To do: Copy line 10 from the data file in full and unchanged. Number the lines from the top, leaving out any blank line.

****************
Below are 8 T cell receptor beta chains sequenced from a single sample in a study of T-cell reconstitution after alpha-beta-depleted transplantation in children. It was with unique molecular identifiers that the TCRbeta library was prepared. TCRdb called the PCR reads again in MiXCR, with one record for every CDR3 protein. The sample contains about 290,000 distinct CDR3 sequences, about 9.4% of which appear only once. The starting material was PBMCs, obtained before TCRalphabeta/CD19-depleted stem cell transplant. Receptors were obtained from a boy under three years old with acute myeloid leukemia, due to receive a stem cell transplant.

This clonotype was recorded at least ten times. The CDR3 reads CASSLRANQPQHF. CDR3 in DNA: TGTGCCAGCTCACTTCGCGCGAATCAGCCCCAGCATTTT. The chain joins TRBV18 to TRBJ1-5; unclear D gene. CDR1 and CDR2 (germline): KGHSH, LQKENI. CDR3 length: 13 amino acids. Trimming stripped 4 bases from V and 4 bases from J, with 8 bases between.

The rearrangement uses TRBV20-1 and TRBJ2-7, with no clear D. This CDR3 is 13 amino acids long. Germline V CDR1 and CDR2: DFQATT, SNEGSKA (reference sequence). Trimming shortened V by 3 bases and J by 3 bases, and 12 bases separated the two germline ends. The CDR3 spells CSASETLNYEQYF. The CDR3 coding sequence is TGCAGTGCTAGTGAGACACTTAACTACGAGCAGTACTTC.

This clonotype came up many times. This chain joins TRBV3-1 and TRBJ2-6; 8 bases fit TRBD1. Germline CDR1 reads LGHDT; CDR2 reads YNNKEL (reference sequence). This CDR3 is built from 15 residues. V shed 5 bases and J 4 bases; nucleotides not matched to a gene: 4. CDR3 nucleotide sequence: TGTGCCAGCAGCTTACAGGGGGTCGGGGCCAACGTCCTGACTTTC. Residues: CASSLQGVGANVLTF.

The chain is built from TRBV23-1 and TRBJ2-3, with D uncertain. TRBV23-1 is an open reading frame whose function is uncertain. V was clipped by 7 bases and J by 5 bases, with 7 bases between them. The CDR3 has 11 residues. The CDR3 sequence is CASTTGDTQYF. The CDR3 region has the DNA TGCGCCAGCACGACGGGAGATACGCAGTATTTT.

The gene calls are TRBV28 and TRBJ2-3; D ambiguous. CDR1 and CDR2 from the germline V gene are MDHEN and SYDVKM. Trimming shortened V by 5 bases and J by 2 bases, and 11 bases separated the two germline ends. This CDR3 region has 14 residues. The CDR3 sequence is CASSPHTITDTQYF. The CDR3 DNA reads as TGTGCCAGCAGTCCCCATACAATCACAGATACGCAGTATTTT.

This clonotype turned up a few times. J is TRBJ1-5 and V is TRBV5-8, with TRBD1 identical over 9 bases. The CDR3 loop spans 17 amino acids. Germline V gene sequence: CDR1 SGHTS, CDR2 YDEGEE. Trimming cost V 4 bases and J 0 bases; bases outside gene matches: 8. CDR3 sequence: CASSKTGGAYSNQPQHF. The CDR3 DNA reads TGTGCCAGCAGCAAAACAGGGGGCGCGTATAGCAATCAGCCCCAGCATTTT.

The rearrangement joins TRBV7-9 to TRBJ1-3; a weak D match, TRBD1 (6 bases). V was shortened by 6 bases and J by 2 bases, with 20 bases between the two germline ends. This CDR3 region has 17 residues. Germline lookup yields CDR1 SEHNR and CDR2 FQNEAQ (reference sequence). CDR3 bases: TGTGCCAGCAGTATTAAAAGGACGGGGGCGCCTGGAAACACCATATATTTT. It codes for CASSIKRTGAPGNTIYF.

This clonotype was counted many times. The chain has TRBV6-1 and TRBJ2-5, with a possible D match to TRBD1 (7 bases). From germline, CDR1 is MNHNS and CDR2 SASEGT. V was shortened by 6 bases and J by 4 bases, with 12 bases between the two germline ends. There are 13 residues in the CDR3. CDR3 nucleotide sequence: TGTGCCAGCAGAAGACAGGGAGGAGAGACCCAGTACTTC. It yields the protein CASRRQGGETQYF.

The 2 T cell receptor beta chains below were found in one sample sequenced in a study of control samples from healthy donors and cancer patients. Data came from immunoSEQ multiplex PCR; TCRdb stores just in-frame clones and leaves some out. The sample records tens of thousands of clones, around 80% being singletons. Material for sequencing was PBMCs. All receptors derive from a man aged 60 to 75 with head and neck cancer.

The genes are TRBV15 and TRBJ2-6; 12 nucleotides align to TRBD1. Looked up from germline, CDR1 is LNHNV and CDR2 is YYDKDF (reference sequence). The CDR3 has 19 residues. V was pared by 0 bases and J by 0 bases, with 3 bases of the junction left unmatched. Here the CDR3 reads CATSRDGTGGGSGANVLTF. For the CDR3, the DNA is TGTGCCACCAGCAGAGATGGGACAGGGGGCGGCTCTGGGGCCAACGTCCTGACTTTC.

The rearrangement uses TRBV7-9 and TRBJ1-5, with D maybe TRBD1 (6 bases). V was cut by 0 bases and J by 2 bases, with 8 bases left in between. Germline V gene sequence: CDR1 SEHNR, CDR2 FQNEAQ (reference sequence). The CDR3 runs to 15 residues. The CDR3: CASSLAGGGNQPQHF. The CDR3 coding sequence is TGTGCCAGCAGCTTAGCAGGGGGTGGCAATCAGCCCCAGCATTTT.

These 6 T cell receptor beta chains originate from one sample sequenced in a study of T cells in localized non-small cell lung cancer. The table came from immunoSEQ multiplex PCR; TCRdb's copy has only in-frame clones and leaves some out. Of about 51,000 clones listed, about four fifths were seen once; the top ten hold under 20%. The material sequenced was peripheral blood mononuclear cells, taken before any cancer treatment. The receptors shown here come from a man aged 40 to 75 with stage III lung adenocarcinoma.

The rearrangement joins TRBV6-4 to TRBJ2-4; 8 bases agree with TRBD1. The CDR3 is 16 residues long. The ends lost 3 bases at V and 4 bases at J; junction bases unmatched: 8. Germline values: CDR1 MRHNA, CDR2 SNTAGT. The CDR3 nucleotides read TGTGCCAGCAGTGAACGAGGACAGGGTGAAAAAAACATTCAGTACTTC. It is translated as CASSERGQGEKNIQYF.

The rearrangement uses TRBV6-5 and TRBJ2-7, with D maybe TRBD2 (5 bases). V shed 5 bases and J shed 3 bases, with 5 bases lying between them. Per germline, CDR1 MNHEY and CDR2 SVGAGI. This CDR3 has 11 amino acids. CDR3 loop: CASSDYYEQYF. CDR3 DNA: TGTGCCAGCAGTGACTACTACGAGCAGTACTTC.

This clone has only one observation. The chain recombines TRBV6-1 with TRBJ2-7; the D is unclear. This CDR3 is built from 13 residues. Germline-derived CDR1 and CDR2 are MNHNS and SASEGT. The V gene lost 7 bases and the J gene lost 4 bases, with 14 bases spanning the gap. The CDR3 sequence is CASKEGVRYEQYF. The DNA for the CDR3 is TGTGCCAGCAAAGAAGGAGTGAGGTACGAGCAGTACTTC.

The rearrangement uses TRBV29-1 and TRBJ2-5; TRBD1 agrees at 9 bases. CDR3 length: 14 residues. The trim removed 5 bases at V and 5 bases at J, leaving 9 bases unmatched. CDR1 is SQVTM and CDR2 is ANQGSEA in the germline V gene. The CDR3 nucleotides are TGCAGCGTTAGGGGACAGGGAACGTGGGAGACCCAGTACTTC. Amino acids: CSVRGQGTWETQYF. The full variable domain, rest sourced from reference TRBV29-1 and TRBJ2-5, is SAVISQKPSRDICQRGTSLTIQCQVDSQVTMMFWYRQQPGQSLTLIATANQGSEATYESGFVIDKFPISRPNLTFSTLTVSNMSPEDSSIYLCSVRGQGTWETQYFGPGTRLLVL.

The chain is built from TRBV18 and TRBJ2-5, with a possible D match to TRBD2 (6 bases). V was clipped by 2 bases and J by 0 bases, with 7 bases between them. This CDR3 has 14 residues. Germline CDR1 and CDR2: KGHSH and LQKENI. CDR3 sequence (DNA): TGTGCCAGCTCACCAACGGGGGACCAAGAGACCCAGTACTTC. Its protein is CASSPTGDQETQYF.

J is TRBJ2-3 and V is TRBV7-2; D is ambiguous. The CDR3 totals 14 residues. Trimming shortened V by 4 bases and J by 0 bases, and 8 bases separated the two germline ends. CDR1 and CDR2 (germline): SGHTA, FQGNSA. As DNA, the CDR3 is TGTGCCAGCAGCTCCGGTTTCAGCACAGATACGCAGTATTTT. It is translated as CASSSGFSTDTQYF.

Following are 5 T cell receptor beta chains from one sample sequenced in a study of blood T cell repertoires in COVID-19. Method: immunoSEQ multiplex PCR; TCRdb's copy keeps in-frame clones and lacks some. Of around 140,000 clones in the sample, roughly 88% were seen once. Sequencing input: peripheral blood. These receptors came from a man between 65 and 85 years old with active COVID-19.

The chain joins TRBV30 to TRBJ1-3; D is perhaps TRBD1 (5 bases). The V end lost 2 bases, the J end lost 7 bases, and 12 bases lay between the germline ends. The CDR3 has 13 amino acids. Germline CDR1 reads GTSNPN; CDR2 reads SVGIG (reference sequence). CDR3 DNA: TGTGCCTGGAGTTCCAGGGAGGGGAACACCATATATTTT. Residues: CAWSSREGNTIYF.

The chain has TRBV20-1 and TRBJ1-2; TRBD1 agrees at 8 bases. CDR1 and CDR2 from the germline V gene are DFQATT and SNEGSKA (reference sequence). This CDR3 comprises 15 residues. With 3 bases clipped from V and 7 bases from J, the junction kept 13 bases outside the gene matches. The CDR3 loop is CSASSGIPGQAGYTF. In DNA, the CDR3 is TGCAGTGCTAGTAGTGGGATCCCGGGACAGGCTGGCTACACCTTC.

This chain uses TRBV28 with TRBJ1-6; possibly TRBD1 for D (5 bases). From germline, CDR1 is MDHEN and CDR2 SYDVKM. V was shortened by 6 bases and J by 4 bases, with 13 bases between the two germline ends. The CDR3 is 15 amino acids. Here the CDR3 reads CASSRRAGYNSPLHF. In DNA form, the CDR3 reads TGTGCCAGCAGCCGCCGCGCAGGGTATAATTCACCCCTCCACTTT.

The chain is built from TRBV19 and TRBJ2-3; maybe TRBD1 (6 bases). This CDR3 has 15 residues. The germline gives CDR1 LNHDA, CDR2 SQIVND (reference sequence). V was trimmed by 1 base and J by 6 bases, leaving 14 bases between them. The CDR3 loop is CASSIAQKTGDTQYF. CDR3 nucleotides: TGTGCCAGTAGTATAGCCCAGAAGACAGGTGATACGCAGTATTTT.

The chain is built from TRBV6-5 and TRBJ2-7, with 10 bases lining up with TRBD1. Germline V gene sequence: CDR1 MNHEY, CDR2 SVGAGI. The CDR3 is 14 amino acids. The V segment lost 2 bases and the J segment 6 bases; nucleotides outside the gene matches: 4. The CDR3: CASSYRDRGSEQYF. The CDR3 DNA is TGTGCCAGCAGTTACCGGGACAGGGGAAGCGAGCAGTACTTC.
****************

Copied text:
The 2 T cell receptor beta chains below were found in one sample sequenced in a study of control samples from healthy donors and cancer patients. Data came from immunoSEQ multiplex PCR; TCRdb stores just in-frame clones and leaves some out. The sample records tens of thousands of clones, around 80% being singletons. Material for sequencing was PBMCs. All receptors derive from a man aged 60 to 75 with head and neck cancer.